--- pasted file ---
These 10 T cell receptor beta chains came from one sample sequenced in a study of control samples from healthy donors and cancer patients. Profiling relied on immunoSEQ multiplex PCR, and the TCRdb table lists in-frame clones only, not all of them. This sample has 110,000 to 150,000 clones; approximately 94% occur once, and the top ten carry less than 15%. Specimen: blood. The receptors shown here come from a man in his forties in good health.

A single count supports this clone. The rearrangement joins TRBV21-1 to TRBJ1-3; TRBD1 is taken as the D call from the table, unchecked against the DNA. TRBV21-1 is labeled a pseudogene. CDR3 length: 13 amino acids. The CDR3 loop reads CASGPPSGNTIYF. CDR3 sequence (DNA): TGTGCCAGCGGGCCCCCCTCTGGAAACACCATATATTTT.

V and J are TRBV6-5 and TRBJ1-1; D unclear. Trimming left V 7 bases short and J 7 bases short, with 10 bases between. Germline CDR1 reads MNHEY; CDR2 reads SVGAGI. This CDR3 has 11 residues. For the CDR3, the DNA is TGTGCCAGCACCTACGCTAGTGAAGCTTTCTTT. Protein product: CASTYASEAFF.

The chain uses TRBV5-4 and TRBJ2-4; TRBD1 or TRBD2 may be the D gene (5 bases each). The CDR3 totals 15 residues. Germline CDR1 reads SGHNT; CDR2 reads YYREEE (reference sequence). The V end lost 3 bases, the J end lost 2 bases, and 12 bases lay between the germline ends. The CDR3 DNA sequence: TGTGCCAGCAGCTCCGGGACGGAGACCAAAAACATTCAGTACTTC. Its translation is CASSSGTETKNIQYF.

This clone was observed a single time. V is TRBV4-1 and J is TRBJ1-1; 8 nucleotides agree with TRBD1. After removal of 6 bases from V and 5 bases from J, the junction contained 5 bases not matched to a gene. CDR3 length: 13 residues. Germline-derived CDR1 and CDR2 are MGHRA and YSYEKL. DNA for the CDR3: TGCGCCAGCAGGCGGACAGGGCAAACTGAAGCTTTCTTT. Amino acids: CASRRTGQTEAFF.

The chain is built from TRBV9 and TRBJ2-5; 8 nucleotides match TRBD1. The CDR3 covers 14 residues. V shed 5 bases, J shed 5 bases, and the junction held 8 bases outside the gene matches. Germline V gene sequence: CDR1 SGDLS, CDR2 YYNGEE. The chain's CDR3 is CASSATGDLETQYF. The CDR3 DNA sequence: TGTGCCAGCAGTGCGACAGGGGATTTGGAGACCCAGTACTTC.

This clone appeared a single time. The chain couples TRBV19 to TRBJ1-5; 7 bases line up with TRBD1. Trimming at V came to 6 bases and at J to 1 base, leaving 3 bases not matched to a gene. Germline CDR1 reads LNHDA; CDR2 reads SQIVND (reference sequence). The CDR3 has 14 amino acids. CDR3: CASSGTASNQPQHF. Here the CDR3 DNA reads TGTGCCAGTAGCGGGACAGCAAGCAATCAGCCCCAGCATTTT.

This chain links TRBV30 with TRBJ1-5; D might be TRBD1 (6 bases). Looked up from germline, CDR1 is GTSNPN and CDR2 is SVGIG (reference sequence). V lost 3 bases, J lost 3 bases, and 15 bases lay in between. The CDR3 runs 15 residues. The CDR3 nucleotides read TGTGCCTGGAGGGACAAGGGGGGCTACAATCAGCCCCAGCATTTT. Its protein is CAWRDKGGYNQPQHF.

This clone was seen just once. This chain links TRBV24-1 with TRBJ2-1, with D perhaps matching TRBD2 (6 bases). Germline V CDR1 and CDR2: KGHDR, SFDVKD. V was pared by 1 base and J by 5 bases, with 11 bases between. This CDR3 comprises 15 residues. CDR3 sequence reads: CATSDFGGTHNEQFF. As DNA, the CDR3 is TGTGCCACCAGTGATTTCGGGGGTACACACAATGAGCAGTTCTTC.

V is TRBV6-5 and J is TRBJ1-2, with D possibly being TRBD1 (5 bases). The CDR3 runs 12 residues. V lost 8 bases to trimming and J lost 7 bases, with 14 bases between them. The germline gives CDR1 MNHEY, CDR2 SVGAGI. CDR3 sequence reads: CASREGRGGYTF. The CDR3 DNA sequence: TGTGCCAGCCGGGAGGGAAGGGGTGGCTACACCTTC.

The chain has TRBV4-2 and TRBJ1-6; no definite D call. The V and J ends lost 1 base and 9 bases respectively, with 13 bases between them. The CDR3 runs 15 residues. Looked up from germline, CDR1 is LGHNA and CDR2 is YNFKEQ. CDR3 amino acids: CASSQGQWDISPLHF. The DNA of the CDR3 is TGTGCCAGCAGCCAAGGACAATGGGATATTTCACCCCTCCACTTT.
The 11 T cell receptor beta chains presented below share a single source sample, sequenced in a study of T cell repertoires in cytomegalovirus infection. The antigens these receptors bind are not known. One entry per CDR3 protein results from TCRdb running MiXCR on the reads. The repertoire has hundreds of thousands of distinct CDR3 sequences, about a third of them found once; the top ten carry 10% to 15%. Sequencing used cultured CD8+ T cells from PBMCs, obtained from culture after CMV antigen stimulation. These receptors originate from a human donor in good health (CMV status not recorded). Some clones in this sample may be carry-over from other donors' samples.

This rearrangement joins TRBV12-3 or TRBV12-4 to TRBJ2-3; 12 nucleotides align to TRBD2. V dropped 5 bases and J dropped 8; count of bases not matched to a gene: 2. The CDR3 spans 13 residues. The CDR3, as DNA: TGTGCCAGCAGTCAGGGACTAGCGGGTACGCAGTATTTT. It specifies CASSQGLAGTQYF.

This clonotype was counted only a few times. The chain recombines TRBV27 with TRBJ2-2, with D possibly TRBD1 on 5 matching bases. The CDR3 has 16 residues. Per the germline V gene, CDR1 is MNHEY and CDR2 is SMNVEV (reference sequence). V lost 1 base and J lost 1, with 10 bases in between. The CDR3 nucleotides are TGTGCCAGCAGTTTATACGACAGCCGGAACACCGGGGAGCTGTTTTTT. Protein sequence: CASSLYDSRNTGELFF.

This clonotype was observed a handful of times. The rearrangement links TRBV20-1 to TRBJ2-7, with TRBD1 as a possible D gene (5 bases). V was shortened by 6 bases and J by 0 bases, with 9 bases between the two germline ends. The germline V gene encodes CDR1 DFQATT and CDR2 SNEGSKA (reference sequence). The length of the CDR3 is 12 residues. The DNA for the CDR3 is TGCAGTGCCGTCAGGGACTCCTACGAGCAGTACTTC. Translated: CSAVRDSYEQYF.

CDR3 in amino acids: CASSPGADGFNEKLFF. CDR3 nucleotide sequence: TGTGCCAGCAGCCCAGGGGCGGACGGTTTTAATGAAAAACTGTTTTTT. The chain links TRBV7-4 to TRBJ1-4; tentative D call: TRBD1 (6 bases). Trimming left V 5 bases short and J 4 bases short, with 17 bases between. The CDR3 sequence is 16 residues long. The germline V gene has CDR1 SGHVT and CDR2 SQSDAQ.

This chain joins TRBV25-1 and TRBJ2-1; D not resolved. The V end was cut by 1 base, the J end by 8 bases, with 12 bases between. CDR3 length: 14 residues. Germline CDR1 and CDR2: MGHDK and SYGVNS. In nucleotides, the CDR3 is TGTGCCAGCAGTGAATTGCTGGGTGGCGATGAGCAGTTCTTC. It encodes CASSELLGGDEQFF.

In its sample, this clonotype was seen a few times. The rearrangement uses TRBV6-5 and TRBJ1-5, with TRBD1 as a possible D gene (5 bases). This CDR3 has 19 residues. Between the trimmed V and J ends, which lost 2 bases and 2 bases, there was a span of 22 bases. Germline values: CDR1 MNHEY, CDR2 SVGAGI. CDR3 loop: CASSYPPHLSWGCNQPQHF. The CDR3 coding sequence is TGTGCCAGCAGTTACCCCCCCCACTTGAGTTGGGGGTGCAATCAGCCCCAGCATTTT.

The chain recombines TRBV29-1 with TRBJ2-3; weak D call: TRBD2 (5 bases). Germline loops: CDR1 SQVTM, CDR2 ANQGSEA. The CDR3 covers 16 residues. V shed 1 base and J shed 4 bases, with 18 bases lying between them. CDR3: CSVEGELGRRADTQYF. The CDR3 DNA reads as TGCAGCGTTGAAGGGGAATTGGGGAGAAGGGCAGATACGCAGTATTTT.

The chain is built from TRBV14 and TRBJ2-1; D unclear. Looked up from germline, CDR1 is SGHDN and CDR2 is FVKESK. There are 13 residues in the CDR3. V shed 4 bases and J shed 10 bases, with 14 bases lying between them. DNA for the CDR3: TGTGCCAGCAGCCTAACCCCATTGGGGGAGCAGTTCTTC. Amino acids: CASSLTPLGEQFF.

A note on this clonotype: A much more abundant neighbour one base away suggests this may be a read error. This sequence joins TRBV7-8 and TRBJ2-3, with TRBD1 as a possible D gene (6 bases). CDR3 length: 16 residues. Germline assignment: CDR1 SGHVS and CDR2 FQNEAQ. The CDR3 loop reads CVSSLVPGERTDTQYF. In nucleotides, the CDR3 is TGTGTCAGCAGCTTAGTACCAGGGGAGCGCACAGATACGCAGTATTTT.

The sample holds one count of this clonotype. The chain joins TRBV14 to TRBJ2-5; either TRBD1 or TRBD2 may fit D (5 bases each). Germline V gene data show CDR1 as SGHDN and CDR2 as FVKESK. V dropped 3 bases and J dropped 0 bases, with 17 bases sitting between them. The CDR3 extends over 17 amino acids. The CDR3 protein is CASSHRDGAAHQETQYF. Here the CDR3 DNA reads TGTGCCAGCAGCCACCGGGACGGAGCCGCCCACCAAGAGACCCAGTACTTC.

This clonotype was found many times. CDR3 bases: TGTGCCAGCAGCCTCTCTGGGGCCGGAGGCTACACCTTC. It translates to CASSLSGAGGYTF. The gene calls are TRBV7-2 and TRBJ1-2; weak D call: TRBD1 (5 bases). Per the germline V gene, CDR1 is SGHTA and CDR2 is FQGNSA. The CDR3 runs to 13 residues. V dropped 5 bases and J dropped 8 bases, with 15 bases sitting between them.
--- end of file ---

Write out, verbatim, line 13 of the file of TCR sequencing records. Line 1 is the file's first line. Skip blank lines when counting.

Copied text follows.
This rearrangement joins TRBV12-3 or TRBV12-4 to TRBJ2-3; 12 nucleotides align to TRBD2. V dropped 5 bases and J dropped 8; count of bases not matched to a gene: 2. The CDR3 spans 13 residues. The CDR3, as DNA: TGTGCCAGCAGTCAGGGACTAGCGGGTACGCAGTATTTT. It specifies CASSQGLAGTQYF.